I was born early in the Anthropocene, the newly-proposed geological era that will be marked on Earth for all future time by a layer of rock rich in plastics, chicken bones and radionuclides, and the simultaneous extinction of millions of species and lineages from the fossil record. As an ecologist and writer, my job is to raise awareness of the subtle but potent and dangerous changes that are underway in our relations with the living world and with each other, and to make available the best possible information on how to make them less severe.
In practice, this means I focus on moderating the damage being done to ecosystems, the ecological services they provide, and the wildlife populations they contain, at all scales from the very local to the landscape, the continental, and the global level. But mostly I work at the landscape scale of up to a few thousand square kilometres, and mostly in the equatorial tropics – in the hills and mountains and along the coasts. I have earned a living (so far) by advising charities, companies and especially aid agencies on what they can do to keep human development going while preserving the necessary fabric of our amazingly beautiful and intricate biosphere. A summary of my professional work is available here, and since 2009 most of it has been done though my own company Creatura Ltd, which is described here.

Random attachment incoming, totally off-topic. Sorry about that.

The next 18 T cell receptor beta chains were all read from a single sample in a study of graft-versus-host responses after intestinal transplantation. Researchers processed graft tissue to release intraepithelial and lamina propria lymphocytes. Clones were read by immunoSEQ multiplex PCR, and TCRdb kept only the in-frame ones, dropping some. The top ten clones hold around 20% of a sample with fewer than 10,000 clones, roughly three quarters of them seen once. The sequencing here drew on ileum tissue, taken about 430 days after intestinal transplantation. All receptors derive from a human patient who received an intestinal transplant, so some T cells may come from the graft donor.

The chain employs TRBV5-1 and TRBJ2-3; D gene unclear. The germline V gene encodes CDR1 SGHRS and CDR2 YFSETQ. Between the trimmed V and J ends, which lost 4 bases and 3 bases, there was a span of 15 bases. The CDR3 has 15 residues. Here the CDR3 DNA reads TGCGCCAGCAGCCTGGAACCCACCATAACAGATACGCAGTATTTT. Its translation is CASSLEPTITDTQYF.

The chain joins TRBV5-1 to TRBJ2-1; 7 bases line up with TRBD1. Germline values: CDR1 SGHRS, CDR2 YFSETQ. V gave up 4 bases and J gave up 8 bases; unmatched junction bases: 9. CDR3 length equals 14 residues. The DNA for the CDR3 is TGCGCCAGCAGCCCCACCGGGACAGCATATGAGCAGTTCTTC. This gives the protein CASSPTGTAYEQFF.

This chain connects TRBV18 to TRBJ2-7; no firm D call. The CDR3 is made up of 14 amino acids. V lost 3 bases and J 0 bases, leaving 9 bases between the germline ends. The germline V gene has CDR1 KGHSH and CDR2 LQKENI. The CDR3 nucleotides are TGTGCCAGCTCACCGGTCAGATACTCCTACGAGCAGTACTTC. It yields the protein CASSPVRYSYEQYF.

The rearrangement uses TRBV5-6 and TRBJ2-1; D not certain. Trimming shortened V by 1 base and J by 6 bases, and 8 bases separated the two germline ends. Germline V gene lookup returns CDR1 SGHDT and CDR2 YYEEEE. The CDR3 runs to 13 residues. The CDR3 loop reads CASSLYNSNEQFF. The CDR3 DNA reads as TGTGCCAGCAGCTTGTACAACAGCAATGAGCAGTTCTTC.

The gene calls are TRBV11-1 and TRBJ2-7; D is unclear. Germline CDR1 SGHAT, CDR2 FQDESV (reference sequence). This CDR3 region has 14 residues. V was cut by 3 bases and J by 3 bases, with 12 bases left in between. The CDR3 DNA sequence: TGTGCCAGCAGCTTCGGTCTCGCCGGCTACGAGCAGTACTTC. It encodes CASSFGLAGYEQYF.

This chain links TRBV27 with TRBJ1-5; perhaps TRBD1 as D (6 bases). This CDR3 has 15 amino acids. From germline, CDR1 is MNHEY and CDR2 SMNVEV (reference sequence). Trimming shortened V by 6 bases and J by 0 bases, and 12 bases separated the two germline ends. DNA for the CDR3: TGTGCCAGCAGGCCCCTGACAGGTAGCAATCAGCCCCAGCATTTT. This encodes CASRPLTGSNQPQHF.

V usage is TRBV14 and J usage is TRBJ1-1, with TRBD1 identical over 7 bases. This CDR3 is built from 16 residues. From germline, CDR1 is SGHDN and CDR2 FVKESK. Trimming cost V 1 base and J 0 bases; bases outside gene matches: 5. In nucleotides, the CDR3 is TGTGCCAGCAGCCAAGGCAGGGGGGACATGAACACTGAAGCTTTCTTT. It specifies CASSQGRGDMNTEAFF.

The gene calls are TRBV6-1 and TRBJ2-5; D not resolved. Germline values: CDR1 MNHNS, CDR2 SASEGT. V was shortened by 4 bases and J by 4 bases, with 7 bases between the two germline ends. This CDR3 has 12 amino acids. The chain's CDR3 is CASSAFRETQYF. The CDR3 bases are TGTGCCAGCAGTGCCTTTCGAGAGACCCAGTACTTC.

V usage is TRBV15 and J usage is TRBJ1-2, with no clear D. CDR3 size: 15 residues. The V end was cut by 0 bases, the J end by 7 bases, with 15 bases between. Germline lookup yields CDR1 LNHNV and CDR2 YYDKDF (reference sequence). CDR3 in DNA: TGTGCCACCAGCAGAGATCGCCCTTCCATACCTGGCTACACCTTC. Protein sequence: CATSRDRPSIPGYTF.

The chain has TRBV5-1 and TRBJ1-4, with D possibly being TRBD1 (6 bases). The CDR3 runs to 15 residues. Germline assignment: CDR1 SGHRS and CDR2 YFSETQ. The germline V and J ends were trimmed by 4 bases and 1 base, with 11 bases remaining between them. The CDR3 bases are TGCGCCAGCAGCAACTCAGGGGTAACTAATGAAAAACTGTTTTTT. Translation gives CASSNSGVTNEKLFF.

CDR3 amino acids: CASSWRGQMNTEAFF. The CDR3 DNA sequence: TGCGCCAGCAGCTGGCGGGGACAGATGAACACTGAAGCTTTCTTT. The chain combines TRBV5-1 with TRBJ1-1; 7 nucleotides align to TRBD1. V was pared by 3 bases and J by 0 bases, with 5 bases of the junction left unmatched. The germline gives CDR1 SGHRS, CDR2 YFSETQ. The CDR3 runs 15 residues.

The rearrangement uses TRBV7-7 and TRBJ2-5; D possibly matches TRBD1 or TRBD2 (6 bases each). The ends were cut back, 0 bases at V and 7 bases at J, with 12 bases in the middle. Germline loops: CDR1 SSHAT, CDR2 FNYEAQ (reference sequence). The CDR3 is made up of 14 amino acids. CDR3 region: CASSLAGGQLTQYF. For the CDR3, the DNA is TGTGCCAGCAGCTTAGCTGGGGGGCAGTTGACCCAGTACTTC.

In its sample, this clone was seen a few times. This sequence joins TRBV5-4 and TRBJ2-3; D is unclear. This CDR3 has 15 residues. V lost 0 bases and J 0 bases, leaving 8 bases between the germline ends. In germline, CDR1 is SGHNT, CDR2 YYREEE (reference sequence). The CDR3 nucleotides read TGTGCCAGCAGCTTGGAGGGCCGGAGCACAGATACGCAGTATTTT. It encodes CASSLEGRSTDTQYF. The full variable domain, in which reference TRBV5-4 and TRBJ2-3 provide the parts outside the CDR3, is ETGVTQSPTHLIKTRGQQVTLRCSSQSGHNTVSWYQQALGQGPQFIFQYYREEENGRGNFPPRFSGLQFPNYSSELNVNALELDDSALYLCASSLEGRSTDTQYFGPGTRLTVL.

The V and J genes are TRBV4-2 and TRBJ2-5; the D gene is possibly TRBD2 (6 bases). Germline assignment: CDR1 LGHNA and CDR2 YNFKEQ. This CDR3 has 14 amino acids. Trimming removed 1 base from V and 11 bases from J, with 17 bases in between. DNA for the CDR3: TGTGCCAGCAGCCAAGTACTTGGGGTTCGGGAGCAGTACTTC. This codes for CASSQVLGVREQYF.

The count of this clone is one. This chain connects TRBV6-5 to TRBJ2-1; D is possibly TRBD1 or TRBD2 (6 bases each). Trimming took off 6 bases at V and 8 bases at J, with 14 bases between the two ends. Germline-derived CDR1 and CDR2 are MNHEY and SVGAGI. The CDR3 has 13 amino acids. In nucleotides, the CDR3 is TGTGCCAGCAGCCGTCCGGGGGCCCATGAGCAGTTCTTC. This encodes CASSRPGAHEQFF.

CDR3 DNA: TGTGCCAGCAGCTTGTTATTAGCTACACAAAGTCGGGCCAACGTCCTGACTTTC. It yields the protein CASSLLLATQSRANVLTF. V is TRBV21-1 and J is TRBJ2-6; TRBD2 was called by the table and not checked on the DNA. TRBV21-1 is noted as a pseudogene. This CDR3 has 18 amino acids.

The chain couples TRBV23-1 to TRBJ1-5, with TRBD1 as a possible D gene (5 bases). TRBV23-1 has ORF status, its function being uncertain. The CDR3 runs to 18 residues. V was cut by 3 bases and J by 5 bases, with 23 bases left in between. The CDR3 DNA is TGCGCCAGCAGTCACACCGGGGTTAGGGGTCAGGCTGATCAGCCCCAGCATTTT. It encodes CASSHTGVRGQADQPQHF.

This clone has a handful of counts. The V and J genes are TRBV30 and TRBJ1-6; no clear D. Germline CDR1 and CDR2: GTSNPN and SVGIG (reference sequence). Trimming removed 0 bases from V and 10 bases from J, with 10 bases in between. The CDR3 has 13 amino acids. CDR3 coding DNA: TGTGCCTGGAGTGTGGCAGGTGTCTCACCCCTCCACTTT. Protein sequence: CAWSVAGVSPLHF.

I see ecology, knowledge and governance as the three great interconnected themes in how people relate to the world and live together, and values as a key cross-cutting theme. So I’m particularly interested in what people see as the most important things in the world. This is explored in my other website, where I post commentaries on what people believe to be most important, and also my analyses of events and issues that arise. As well as the Most Important Things themselves, the major categories on the site include climate change, adaptation, Brexit, the Extinction Rebellion, and Peace with Nature.
Every few years, after I’ve done enough projects and learned enough new things, I take time out to write a book. My aim is mainly to get the knowledge out into the public domain, where it might be of more use to people than it is in technical reports held on file with ministries and other institutions. I try to make everything I write accessible and interesting to any reader, and I’m quite good at that, but some of it is undeniably of specialist interest to ecologists and aid professionals even though I try to add comprehensive glossaries and clear explanations.
In any case, my books are accessible through the following links: on rainforest monkeys, on hunting in Sarawak, on designing conservation projects, on good governance for the environment, on ecology of the oceans, on conserving the great apes, on the ecology of the global water crisis, and on aid performance and climate change. I’ve also done some seriously technical books on evaluations of major aid programmes funded by Finland (see here for sustainability, here for Nepal, here for Nicaragua, and here for Tanzania) and Switzerland (see here for the climate change technical report, and here for the climate change public report). And because people often like to listen rather than just read, I also do public speaking.